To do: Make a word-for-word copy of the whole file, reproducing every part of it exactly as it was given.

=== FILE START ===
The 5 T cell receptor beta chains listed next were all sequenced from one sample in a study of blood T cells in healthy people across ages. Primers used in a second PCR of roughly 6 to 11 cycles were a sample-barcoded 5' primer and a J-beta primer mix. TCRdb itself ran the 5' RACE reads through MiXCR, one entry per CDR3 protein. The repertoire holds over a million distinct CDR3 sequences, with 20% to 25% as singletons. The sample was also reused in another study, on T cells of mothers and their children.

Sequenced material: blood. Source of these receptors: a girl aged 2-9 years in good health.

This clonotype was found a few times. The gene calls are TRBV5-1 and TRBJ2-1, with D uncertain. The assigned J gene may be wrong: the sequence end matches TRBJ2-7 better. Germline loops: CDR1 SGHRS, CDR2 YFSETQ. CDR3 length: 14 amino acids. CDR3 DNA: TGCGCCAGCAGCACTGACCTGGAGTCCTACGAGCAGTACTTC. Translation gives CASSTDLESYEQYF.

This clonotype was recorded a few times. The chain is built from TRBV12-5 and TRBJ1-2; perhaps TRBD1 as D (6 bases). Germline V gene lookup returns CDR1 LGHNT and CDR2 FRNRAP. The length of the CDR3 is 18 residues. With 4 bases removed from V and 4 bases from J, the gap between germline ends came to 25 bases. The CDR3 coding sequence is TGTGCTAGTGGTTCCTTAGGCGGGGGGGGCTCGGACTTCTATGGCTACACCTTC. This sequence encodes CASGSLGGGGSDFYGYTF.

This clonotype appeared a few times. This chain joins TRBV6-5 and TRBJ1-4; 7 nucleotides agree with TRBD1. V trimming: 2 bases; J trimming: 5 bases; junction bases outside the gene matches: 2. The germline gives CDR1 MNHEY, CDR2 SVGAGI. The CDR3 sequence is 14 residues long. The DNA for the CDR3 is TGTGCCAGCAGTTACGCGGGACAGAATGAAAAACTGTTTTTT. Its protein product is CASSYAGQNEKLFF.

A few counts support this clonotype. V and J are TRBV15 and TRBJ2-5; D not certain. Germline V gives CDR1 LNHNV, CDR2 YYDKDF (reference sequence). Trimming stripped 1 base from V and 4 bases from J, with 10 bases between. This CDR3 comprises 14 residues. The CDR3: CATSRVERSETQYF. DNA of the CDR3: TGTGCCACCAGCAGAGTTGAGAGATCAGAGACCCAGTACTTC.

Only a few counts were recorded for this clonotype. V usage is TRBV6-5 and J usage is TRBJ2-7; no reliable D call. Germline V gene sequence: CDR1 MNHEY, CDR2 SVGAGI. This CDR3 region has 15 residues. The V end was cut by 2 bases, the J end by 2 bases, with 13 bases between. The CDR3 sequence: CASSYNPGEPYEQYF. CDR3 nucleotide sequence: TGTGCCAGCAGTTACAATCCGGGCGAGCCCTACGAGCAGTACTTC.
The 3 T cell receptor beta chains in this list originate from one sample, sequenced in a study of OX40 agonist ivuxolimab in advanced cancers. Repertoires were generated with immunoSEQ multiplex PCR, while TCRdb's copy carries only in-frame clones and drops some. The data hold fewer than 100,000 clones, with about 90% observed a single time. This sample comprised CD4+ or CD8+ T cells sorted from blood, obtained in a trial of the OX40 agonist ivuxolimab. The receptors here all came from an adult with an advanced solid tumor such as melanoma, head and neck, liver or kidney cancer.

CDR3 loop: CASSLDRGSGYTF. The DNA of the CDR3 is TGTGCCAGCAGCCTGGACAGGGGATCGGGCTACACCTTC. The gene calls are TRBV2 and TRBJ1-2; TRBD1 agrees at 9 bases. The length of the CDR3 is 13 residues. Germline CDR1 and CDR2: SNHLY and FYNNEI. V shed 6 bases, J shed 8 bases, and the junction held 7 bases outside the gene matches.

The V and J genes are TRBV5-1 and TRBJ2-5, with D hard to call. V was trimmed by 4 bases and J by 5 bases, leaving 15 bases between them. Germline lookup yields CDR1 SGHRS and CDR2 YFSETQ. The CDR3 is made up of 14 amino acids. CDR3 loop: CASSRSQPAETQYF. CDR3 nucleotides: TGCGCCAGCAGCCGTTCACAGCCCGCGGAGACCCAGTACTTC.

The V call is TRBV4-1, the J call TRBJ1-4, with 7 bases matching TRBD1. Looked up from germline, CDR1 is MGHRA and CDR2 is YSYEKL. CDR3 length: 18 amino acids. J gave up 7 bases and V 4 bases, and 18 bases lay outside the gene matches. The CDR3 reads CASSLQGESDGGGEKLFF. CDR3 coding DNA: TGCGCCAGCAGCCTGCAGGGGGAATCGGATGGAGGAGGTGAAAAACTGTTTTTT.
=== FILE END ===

The 5 T cell receptor beta chains listed next were all sequenced from one sample in a study of blood T cells in healthy people across ages. Primers used in a second PCR of roughly 6 to 11 cycles were a sample-barcoded 5' primer and a J-beta primer mix. TCRdb itself ran the 5' RACE reads through MiXCR, one entry per CDR3 protein. The repertoire holds over a million distinct CDR3 sequences, with 20% to 25% as singletons. The sample was also reused in another study, on T cells of mothers and their children.

Sequenced material: blood. Source of these receptors: a girl aged 2-9 years in good health.

This clonotype was found a few times. The gene calls are TRBV5-1 and TRBJ2-1, with D uncertain. The assigned J gene may be wrong: the sequence end matches TRBJ2-7 better. Germline loops: CDR1 SGHRS, CDR2 YFSETQ. CDR3 length: 14 amino acids. CDR3 DNA: TGCGCCAGCAGCACTGACCTGGAGTCCTACGAGCAGTACTTC. Translation gives CASSTDLESYEQYF.

This clonotype was recorded a few times. The chain is built from TRBV12-5 and TRBJ1-2; perhaps TRBD1 as D (6 bases). Germline V gene lookup returns CDR1 LGHNT and CDR2 FRNRAP. The length of the CDR3 is 18 residues. With 4 bases removed from V and 4 bases from J, the gap between germline ends came to 25 bases. The CDR3 coding sequence is TGTGCTAGTGGTTCCTTAGGCGGGGGGGGCTCGGACTTCTATGGCTACACCTTC. This sequence encodes CASGSLGGGGSDFYGYTF.

This clonotype appeared a few times. This chain joins TRBV6-5 and TRBJ1-4; 7 nucleotides agree with TRBD1. V trimming: 2 bases; J trimming: 5 bases; junction bases outside the gene matches: 2. The germline gives CDR1 MNHEY, CDR2 SVGAGI. The CDR3 sequence is 14 residues long. The DNA for the CDR3 is TGTGCCAGCAGTTACGCGGGACAGAATGAAAAACTGTTTTTT. Its protein product is CASSYAGQNEKLFF.

A few counts support this clonotype. V and J are TRBV15 and TRBJ2-5; D not certain. Germline V gives CDR1 LNHNV, CDR2 YYDKDF (reference sequence). Trimming stripped 1 base from V and 4 bases from J, with 10 bases between. This CDR3 comprises 14 residues. The CDR3: CATSRVERSETQYF. DNA of the CDR3: TGTGCCACCAGCAGAGTTGAGAGATCAGAGACCCAGTACTTC.

Only a few counts were recorded for this clonotype. V usage is TRBV6-5 and J usage is TRBJ2-7; no reliable D call. Germline V gene sequence: CDR1 MNHEY, CDR2 SVGAGI. This CDR3 region has 15 residues. The V end was cut by 2 bases, the J end by 2 bases, with 13 bases between. The CDR3 sequence: CASSYNPGEPYEQYF. CDR3 nucleotide sequence: TGTGCCAGCAGTTACAATCCGGGCGAGCCCTACGAGCAGTACTTC.
The 3 T cell receptor beta chains in this list originate from one sample, sequenced in a study of OX40 agonist ivuxolimab in advanced cancers. Repertoires were generated with immunoSEQ multiplex PCR, while TCRdb's copy carries only in-frame clones and drops some. The data hold fewer than 100,000 clones, with about 90% observed a single time. This sample comprised CD4+ or CD8+ T cells sorted from blood, obtained in a trial of the OX40 agonist ivuxolimab. The receptors here all came from an adult with an advanced solid tumor such as melanoma, head and neck, liver or kidney cancer.

CDR3 loop: CASSLDRGSGYTF. The DNA of the CDR3 is TGTGCCAGCAGCCTGGACAGGGGATCGGGCTACACCTTC. The gene calls are TRBV2 and TRBJ1-2; TRBD1 agrees at 9 bases. The length of the CDR3 is 13 residues. Germline CDR1 and CDR2: SNHLY and FYNNEI. V shed 6 bases, J shed 8 bases, and the junction held 7 bases outside the gene matches.

The V and J genes are TRBV5-1 and TRBJ2-5, with D hard to call. V was trimmed by 4 bases and J by 5 bases, leaving 15 bases between them. Germline lookup yields CDR1 SGHRS and CDR2 YFSETQ. The CDR3 is made up of 14 amino acids. CDR3 loop: CASSRSQPAETQYF. CDR3 nucleotides: TGCGCCAGCAGCCGTTCACAGCCCGCGGAGACCCAGTACTTC.

The V call is TRBV4-1, the J call TRBJ1-4, with 7 bases matching TRBD1. Looked up from germline, CDR1 is MGHRA and CDR2 is YSYEKL. CDR3 length: 18 amino acids. J gave up 7 bases and V 4 bases, and 18 bases lay outside the gene matches. The CDR3 reads CASSLQGESDGGGEKLFF. CDR3 coding DNA: TGCGCCAGCAGCCTGCAGGGGGAATCGGATGGAGGAGGTGAAAAACTGTTTTTT.